Measurement system for contactless energetic analyses of building envelopes
In Gtom scientists from four DLR institutes collaborate in developing methods to examine the energetic properties of building envelopes. These techniques are based on remote sensing technology and may be applied in the future to identify weaknesses in building envelopes and determine the sources of heat losses.
3D-model of Berlin-Moabit-West which was generated from camera images that have been taken from a small airplane. Roofs and windows are detected automatically. Source: DLR OS-SEC
The scientists address one of the key challenges of the Energiewende, Germany’s transition of the energy system to renewable sources. Right now the thermal energy to heat buildings is mainly created by burning fossil fuels. It makes up almost a third of the total energy consumption in Germany. Therefore, the German government is aiming to reduce that the primary energy consumption in buildings by 80 percent until 2050 compared to the levels of 2008. This requires an increased energy efficiency of new and refurbished buildings. Currently roughly one percent of the German building stock is renovated each year. However, to meet the Government’s objective the renovation rate has to increase significantly. This results in a high demand for methods to analyse the building stock which identify buildings with high potential for energy savings. At the same time, techniques are required to examine individual buildings with a high level of precision at low costs.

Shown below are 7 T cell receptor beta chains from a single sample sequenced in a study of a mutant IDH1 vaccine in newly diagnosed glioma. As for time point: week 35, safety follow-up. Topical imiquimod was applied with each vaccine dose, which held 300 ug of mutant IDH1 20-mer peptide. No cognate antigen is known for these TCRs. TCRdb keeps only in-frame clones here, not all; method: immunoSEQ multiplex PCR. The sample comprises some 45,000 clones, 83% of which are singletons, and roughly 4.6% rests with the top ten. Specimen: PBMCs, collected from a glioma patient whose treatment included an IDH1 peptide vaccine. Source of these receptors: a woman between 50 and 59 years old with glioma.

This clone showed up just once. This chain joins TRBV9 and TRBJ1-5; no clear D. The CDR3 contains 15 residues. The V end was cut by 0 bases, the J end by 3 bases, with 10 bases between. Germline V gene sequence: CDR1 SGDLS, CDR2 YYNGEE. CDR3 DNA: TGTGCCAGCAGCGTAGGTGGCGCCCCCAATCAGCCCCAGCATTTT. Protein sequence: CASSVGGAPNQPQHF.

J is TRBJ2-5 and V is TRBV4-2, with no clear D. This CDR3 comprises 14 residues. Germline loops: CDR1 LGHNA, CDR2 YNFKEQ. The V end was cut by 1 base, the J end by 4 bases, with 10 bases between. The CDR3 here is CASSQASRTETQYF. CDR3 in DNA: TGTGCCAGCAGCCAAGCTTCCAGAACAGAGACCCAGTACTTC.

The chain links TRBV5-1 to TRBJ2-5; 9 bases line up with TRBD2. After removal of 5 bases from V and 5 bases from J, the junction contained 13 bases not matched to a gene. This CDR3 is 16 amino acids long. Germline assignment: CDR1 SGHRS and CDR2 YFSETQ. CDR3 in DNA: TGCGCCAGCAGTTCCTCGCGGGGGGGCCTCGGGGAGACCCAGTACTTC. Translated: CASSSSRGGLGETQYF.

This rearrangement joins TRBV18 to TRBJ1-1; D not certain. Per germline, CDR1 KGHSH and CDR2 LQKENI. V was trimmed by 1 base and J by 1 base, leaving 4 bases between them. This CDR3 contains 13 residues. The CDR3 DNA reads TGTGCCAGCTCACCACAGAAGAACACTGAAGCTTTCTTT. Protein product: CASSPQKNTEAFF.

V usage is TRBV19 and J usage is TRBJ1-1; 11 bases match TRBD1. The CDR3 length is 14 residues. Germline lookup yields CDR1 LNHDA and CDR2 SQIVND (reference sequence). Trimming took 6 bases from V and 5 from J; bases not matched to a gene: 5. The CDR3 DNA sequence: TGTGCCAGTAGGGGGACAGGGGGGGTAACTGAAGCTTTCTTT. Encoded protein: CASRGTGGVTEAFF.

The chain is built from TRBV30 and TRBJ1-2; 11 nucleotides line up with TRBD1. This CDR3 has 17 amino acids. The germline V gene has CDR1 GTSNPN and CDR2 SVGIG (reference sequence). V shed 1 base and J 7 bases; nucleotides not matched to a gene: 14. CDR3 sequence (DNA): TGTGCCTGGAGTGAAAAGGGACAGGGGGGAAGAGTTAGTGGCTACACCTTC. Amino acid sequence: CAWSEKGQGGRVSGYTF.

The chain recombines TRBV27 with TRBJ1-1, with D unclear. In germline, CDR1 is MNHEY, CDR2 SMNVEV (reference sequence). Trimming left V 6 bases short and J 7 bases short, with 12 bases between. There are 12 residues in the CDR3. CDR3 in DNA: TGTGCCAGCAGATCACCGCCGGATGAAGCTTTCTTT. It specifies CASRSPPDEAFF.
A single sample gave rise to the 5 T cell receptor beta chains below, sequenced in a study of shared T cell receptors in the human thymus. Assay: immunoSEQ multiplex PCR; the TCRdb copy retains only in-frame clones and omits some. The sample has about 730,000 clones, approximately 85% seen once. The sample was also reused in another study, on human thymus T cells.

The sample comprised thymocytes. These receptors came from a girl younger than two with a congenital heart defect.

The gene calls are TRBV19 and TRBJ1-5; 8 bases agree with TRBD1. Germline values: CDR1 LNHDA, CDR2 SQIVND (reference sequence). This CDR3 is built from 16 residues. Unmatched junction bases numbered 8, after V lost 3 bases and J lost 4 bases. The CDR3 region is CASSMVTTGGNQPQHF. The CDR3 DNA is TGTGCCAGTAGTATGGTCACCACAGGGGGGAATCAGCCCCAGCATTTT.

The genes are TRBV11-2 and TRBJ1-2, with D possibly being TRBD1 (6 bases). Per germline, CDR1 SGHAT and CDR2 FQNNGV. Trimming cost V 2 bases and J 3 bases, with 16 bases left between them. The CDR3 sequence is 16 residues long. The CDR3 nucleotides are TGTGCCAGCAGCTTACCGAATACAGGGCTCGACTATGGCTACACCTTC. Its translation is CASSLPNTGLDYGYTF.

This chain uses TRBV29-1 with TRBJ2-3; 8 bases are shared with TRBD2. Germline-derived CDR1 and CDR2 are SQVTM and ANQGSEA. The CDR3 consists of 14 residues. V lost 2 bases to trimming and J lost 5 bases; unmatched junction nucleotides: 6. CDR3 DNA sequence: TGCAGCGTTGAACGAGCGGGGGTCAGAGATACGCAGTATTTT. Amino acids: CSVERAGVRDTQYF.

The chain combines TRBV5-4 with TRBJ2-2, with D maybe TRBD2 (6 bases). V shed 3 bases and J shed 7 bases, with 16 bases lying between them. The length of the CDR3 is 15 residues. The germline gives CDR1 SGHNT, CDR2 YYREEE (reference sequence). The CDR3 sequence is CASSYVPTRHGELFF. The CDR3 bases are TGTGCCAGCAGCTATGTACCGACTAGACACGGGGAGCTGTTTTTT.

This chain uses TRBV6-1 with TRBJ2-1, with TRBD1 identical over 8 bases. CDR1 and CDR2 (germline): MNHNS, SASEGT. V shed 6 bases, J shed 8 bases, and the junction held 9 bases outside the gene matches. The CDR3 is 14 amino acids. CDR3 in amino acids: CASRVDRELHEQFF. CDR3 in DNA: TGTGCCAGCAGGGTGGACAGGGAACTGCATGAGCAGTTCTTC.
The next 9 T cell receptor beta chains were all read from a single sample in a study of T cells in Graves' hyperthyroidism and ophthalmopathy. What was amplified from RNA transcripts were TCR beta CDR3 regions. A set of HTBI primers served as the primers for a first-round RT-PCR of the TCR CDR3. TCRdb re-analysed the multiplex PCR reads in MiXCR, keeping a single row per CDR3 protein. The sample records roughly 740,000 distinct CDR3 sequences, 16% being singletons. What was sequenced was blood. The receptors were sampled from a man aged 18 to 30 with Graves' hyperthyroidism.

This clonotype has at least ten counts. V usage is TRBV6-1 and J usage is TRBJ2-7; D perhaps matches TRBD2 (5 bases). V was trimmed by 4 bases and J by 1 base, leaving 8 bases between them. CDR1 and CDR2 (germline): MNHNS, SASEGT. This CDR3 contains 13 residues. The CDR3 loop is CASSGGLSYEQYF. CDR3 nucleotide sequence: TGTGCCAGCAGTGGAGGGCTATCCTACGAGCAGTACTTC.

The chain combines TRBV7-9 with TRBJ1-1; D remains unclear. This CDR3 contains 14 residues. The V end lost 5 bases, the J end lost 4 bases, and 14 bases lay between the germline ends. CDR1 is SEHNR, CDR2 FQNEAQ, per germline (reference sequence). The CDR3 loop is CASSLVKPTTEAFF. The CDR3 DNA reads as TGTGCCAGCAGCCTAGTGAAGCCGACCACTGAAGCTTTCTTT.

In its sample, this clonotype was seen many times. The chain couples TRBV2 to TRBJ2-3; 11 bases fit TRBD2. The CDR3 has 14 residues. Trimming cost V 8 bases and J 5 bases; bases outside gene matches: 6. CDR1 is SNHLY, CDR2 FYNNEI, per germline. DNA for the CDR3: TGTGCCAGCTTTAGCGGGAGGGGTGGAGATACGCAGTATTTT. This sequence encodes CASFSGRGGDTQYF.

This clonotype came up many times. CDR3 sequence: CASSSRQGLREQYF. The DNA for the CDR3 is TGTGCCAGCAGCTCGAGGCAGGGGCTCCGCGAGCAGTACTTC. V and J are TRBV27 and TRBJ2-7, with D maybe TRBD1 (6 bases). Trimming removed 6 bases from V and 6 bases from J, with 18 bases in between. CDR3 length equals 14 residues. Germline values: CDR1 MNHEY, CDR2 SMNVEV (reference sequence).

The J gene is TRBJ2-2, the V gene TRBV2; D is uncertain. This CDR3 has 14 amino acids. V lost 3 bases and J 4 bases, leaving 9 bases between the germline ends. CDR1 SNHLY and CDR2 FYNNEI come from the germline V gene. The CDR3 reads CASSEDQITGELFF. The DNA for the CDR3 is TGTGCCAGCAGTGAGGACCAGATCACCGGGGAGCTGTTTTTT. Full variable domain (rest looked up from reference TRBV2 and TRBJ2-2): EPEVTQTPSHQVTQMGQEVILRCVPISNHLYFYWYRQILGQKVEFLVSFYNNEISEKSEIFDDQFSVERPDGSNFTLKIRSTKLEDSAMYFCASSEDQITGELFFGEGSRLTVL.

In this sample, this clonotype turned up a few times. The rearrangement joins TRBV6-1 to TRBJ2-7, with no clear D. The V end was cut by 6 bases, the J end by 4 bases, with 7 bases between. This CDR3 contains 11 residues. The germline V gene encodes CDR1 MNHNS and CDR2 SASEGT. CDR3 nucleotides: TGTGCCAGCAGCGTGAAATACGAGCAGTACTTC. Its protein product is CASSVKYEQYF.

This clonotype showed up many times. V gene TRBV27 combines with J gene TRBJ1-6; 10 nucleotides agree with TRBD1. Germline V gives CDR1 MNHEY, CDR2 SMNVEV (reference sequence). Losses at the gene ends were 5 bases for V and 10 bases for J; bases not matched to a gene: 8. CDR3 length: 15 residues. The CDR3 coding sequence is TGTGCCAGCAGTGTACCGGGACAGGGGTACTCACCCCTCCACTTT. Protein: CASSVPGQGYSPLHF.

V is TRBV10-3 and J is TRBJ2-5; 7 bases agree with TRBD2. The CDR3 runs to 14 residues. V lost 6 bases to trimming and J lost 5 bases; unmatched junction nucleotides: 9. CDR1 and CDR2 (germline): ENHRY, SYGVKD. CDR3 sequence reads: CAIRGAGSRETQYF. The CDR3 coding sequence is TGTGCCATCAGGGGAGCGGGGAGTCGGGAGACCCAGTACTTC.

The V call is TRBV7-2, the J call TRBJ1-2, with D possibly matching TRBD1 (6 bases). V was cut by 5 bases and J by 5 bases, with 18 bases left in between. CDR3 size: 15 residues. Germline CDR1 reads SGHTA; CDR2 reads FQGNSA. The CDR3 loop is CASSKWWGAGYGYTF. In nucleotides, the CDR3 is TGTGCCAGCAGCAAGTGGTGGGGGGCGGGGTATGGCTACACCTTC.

Drone with camera during a measurement. Source: DLR
Gtom uses data from modern measurement and sensor systems to create virtual building models. These may be used for energetic simulations or to set up individually designed refurbishment plans. Measurements after a renovation serve as a quality check.The measurement techniques include RGB, infrared and hyperspectral analyses, which interpret camera images with about 100 channels in the visible and infrared spectral range, as well as radar and ultrasound. The sensors are carried by satellites, airplanes or drones. A special focus lies on the combination of the techniques to obtain a complete three-dimensional analysis of a building envelope.
The project is coordinated by the Institute of Solar Research at the DLR. Other collaborating institutes from the DLR are the Microwaves and Radar Institute, the Remote Sensing Technology Institute and the Institute of Optical Sensor Systems. The Solar-Institut-Jülich of the FH Aachen University of Applied Sciences is also part of the consortium.
DLR Microwaves and Radar Institute
DLR Remote Sensing Technology Institute
DLR Institute of Optical Sensor Systems
Solarinstitut Jülich, FH Aachen
Supported by the Federal Ministry for Economic Affairs and Energy